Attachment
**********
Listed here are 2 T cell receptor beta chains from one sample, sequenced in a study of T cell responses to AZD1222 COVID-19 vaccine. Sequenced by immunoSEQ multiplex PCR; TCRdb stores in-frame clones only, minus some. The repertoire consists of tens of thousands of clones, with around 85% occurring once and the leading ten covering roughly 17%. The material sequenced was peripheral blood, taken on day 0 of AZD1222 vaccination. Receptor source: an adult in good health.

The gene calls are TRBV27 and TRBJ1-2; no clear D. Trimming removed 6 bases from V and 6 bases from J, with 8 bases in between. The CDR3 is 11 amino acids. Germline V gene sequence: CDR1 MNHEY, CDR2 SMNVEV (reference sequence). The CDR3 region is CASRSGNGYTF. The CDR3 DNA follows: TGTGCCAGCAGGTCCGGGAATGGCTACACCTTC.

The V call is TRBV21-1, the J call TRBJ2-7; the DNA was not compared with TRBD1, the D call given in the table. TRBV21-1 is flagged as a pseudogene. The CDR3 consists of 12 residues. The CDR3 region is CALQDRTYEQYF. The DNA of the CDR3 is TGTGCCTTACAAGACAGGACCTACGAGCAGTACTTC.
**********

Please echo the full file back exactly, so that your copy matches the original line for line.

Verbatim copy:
Listed here are 2 T cell receptor beta chains from one sample, sequenced in a study of T cell responses to AZD1222 COVID-19 vaccine. Sequenced by immunoSEQ multiplex PCR; TCRdb stores in-frame clones only, minus some. The repertoire consists of tens of thousands of clones, with around 85% occurring once and the leading ten covering roughly 17%. The material sequenced was peripheral blood, taken on day 0 of AZD1222 vaccination. Receptor source: an adult in good health.

The gene calls are TRBV27 and TRBJ1-2; no clear D. Trimming removed 6 bases from V and 6 bases from J, with 8 bases in between. The CDR3 is 11 amino acids. Germline V gene sequence: CDR1 MNHEY, CDR2 SMNVEV (reference sequence). The CDR3 region is CASRSGNGYTF. The CDR3 DNA follows: TGTGCCAGCAGGTCCGGGAATGGCTACACCTTC.

The V call is TRBV21-1, the J call TRBJ2-7; the DNA was not compared with TRBD1, the D call given in the table. TRBV21-1 is flagged as a pseudogene. The CDR3 consists of 12 residues. The CDR3 region is CALQDRTYEQYF. The DNA of the CDR3 is TGTGCCTTACAAGACAGGACCTACGAGCAGTACTTC.